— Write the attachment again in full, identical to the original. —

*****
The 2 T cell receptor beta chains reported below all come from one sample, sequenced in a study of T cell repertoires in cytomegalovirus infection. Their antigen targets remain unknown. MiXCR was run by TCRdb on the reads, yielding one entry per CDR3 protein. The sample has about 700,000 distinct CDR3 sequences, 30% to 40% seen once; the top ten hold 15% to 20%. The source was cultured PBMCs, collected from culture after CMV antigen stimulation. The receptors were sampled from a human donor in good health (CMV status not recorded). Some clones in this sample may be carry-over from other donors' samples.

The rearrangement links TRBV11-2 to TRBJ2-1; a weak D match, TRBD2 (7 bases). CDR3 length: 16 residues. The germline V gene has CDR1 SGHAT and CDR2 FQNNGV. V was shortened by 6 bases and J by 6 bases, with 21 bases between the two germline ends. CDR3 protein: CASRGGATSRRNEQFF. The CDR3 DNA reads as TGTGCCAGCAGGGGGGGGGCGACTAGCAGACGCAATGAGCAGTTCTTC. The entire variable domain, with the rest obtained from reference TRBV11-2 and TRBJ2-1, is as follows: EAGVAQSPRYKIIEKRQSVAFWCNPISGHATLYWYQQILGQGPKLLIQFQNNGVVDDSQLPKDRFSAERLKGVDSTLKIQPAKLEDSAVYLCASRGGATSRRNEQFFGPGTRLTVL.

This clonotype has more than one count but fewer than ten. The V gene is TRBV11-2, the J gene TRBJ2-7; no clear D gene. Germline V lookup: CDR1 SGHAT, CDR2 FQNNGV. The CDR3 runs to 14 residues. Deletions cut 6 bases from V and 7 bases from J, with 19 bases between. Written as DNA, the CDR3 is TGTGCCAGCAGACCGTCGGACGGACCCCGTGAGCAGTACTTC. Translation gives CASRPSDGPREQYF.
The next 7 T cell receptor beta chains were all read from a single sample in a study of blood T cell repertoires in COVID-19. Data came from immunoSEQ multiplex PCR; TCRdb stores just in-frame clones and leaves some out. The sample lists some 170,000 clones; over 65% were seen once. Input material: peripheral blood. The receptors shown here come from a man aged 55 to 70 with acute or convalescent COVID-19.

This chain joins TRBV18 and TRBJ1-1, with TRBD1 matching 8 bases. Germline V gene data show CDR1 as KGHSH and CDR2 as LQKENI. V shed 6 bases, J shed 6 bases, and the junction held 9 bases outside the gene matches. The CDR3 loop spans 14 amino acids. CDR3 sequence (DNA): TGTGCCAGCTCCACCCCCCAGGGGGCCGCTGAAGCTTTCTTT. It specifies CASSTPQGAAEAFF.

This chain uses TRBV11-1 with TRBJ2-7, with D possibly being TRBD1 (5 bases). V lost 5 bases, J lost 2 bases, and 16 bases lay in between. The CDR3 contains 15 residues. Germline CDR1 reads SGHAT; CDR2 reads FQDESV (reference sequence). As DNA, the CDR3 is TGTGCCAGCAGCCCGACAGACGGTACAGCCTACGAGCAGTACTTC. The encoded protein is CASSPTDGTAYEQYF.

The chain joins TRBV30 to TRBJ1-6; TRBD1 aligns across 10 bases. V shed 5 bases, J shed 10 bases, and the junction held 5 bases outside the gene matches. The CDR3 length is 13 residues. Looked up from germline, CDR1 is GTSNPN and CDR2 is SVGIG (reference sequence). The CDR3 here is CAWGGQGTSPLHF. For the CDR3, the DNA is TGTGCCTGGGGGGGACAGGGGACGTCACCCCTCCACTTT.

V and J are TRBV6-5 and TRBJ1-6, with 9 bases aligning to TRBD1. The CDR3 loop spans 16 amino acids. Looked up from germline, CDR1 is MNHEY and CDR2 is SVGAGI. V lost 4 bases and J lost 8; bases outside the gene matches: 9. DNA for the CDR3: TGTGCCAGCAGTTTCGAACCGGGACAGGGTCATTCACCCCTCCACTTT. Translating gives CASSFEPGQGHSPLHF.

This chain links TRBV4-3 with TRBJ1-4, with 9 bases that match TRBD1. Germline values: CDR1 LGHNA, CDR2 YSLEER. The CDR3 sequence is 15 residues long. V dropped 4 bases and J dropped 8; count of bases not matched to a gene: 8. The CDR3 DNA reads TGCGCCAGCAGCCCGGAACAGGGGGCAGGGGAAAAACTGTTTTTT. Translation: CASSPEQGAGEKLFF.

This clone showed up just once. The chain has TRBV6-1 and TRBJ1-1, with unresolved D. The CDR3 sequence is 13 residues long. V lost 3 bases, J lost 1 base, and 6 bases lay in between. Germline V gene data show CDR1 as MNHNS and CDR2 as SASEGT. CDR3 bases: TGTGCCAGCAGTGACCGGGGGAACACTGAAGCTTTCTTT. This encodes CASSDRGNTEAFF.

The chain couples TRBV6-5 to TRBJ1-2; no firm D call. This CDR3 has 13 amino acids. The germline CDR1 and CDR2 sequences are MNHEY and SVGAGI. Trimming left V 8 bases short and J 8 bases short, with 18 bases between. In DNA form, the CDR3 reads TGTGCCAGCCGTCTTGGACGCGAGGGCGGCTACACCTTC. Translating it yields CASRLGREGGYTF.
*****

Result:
The 2 T cell receptor beta chains reported below all come from one sample, sequenced in a study of T cell repertoires in cytomegalovirus infection. Their antigen targets remain unknown. MiXCR was run by TCRdb on the reads, yielding one entry per CDR3 protein. The sample has about 700,000 distinct CDR3 sequences, 30% to 40% seen once; the top ten hold 15% to 20%. The source was cultured PBMCs, collected from culture after CMV antigen stimulation. The receptors were sampled from a human donor in good health (CMV status not recorded). Some clones in this sample may be carry-over from other donors' samples.

The rearrangement links TRBV11-2 to TRBJ2-1; a weak D match, TRBD2 (7 bases). CDR3 length: 16 residues. The germline V gene has CDR1 SGHAT and CDR2 FQNNGV. V was shortened by 6 bases and J by 6 bases, with 21 bases between the two germline ends. CDR3 protein: CASRGGATSRRNEQFF. The CDR3 DNA reads as TGTGCCAGCAGGGGGGGGGCGACTAGCAGACGCAATGAGCAGTTCTTC. The entire variable domain, with the rest obtained from reference TRBV11-2 and TRBJ2-1, is as follows: EAGVAQSPRYKIIEKRQSVAFWCNPISGHATLYWYQQILGQGPKLLIQFQNNGVVDDSQLPKDRFSAERLKGVDSTLKIQPAKLEDSAVYLCASRGGATSRRNEQFFGPGTRLTVL.

This clonotype has more than one count but fewer than ten. The V gene is TRBV11-2, the J gene TRBJ2-7; no clear D gene. Germline V lookup: CDR1 SGHAT, CDR2 FQNNGV. The CDR3 runs to 14 residues. Deletions cut 6 bases from V and 7 bases from J, with 19 bases between. Written as DNA, the CDR3 is TGTGCCAGCAGACCGTCGGACGGACCCCGTGAGCAGTACTTC. Translation gives CASRPSDGPREQYF.
The next 7 T cell receptor beta chains were all read from a single sample in a study of blood T cell repertoires in COVID-19. Data came from immunoSEQ multiplex PCR; TCRdb stores just in-frame clones and leaves some out. The sample lists some 170,000 clones; over 65% were seen once. Input material: peripheral blood. The receptors shown here come from a man aged 55 to 70 with acute or convalescent COVID-19.

This chain joins TRBV18 and TRBJ1-1, with TRBD1 matching 8 bases. Germline V gene data show CDR1 as KGHSH and CDR2 as LQKENI. V shed 6 bases, J shed 6 bases, and the junction held 9 bases outside the gene matches. The CDR3 loop spans 14 amino acids. CDR3 sequence (DNA): TGTGCCAGCTCCACCCCCCAGGGGGCCGCTGAAGCTTTCTTT. It specifies CASSTPQGAAEAFF.

This chain uses TRBV11-1 with TRBJ2-7, with D possibly being TRBD1 (5 bases). V lost 5 bases, J lost 2 bases, and 16 bases lay in between. The CDR3 contains 15 residues. Germline CDR1 reads SGHAT; CDR2 reads FQDESV (reference sequence). As DNA, the CDR3 is TGTGCCAGCAGCCCGACAGACGGTACAGCCTACGAGCAGTACTTC. The encoded protein is CASSPTDGTAYEQYF.

The chain joins TRBV30 to TRBJ1-6; TRBD1 aligns across 10 bases. V shed 5 bases, J shed 10 bases, and the junction held 5 bases outside the gene matches. The CDR3 length is 13 residues. Looked up from germline, CDR1 is GTSNPN and CDR2 is SVGIG (reference sequence). The CDR3 here is CAWGGQGTSPLHF. For the CDR3, the DNA is TGTGCCTGGGGGGGACAGGGGACGTCACCCCTCCACTTT.

V and J are TRBV6-5 and TRBJ1-6, with 9 bases aligning to TRBD1. The CDR3 loop spans 16 amino acids. Looked up from germline, CDR1 is MNHEY and CDR2 is SVGAGI. V lost 4 bases and J lost 8; bases outside the gene matches: 9. DNA for the CDR3: TGTGCCAGCAGTTTCGAACCGGGACAGGGTCATTCACCCCTCCACTTT. Translating gives CASSFEPGQGHSPLHF.

This chain links TRBV4-3 with TRBJ1-4, with 9 bases that match TRBD1. Germline values: CDR1 LGHNA, CDR2 YSLEER. The CDR3 sequence is 15 residues long. V dropped 4 bases and J dropped 8; count of bases not matched to a gene: 8. The CDR3 DNA reads TGCGCCAGCAGCCCGGAACAGGGGGCAGGGGAAAAACTGTTTTTT. Translation: CASSPEQGAGEKLFF.

This clone showed up just once. The chain has TRBV6-1 and TRBJ1-1, with unresolved D. The CDR3 sequence is 13 residues long. V lost 3 bases, J lost 1 base, and 6 bases lay in between. Germline V gene data show CDR1 as MNHNS and CDR2 as SASEGT. CDR3 bases: TGTGCCAGCAGTGACCGGGGGAACACTGAAGCTTTCTTT. This encodes CASSDRGNTEAFF.

The chain couples TRBV6-5 to TRBJ1-2; no firm D call. This CDR3 has 13 amino acids. The germline CDR1 and CDR2 sequences are MNHEY and SVGAGI. Trimming left V 8 bases short and J 8 bases short, with 18 bases between. In DNA form, the CDR3 reads TGTGCCAGCCGTCTTGGACGCGAGGGCGGCTACACCTTC. Translating it yields CASRLGREGGYTF.